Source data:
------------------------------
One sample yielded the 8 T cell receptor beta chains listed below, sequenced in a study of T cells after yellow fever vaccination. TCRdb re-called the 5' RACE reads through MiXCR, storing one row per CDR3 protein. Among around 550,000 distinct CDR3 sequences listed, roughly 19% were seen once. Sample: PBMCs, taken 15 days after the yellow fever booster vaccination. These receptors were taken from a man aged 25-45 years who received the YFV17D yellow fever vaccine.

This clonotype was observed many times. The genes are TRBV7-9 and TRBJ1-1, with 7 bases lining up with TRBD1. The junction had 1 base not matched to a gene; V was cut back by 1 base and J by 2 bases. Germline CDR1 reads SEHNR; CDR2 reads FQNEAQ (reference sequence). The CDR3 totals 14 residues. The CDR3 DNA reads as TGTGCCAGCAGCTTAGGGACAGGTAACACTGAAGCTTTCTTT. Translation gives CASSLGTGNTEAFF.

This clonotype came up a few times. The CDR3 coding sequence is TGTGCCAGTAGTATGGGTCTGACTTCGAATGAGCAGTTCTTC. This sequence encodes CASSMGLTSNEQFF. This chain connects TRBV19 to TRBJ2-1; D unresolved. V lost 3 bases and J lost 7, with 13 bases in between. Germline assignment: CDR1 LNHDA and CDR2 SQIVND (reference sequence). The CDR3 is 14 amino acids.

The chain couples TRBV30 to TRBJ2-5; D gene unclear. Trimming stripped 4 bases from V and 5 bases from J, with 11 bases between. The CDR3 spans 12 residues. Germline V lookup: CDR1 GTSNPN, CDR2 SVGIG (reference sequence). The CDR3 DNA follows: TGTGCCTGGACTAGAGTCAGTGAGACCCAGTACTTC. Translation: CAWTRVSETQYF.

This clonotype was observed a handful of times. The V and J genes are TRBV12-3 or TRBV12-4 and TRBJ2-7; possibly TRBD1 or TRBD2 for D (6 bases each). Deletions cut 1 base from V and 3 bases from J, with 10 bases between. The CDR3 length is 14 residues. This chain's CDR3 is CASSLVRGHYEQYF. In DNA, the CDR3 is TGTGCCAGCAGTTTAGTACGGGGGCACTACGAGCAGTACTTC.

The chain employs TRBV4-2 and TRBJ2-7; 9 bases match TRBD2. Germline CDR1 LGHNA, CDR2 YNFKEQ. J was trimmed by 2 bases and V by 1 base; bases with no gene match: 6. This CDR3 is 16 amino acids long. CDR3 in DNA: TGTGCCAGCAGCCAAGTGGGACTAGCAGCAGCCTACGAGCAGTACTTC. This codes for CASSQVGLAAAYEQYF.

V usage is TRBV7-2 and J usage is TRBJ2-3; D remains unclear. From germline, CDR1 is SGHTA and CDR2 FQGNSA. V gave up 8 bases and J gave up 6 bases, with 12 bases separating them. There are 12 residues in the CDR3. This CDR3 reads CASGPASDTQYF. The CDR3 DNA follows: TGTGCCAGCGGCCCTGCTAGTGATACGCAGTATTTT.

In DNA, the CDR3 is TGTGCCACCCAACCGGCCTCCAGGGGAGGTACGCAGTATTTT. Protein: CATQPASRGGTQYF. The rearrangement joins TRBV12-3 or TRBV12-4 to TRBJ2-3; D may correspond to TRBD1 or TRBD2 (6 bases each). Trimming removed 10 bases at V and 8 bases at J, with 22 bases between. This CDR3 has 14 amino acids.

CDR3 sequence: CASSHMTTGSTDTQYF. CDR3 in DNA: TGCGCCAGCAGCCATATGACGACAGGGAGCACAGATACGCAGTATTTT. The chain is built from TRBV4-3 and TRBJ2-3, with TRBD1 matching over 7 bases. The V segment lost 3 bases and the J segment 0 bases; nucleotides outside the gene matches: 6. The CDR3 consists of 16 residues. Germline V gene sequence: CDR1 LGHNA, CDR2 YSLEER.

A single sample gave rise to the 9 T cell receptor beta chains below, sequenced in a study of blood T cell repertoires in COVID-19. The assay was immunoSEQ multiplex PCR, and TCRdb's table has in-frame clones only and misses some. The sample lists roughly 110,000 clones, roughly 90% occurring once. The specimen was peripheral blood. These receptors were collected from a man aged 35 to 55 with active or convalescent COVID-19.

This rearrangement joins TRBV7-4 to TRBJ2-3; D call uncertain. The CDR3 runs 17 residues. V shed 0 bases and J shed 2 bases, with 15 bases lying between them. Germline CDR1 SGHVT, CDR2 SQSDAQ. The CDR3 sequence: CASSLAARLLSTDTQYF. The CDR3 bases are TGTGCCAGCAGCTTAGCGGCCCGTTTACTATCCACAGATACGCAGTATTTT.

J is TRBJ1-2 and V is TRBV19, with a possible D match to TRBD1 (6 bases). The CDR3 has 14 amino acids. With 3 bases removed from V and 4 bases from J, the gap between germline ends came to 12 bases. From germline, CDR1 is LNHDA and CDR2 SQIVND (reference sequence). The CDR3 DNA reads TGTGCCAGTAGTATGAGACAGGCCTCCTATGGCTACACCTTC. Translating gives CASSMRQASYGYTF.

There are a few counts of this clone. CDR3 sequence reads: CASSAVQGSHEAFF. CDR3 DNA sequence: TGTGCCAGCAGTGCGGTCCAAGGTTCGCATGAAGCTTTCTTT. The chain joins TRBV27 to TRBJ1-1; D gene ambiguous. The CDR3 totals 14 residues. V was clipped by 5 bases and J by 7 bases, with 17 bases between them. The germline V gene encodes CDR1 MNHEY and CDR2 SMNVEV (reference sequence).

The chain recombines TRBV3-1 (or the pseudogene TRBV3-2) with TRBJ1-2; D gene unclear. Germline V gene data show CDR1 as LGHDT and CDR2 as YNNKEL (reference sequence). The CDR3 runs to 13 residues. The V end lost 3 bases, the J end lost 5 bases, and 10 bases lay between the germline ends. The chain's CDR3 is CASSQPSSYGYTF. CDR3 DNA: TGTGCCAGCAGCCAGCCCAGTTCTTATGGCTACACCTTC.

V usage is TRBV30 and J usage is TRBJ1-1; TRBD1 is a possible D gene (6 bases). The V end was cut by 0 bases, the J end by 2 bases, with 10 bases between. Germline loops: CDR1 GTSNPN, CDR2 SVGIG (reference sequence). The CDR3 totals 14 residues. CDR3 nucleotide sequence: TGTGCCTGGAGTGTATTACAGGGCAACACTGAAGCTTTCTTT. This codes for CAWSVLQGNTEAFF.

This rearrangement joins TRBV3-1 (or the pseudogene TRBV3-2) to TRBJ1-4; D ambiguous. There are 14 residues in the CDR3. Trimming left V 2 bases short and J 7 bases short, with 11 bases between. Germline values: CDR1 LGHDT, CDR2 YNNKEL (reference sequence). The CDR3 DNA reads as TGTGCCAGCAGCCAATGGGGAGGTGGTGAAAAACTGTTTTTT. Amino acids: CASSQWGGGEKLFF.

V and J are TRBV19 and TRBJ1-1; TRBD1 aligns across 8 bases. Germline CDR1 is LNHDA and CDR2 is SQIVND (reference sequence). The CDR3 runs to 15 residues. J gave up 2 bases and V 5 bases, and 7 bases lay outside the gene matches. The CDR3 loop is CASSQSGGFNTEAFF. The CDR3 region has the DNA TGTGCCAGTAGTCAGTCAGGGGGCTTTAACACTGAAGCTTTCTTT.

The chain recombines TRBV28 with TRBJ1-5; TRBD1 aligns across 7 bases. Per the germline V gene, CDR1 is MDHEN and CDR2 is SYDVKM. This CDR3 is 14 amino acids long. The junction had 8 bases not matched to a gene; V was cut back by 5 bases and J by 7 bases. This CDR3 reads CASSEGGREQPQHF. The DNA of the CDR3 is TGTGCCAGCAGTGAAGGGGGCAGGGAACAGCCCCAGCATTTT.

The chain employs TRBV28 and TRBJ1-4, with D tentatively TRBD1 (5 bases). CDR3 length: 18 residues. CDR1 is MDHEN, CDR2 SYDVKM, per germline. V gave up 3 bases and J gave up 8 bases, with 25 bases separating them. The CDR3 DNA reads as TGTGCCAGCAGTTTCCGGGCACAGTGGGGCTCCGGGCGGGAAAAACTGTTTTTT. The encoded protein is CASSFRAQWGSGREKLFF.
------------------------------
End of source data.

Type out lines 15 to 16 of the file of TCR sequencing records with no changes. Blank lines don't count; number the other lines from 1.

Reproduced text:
V usage is TRBV30 and J usage is TRBJ1-1; TRBD1 is a possible D gene (6 bases). The V end was cut by 0 bases, the J end by 2 bases, with 10 bases between. Germline loops: CDR1 GTSNPN, CDR2 SVGIG (reference sequence). The CDR3 totals 14 residues. CDR3 nucleotide sequence: TGTGCCTGGAGTGTATTACAGGGCAACACTGAAGCTTTCTTT. This codes for CAWSVLQGNTEAFF.

This rearrangement joins TRBV3-1 (or the pseudogene TRBV3-2) to TRBJ1-4; D ambiguous. There are 14 residues in the CDR3. Trimming left V 2 bases short and J 7 bases short, with 11 bases between. Germline values: CDR1 LGHDT, CDR2 YNNKEL (reference sequence). The CDR3 DNA reads as TGTGCCAGCAGCCAATGGGGAGGTGGTGAAAAACTGTTTTTT. Amino acids: CASSQWGGGEKLFF.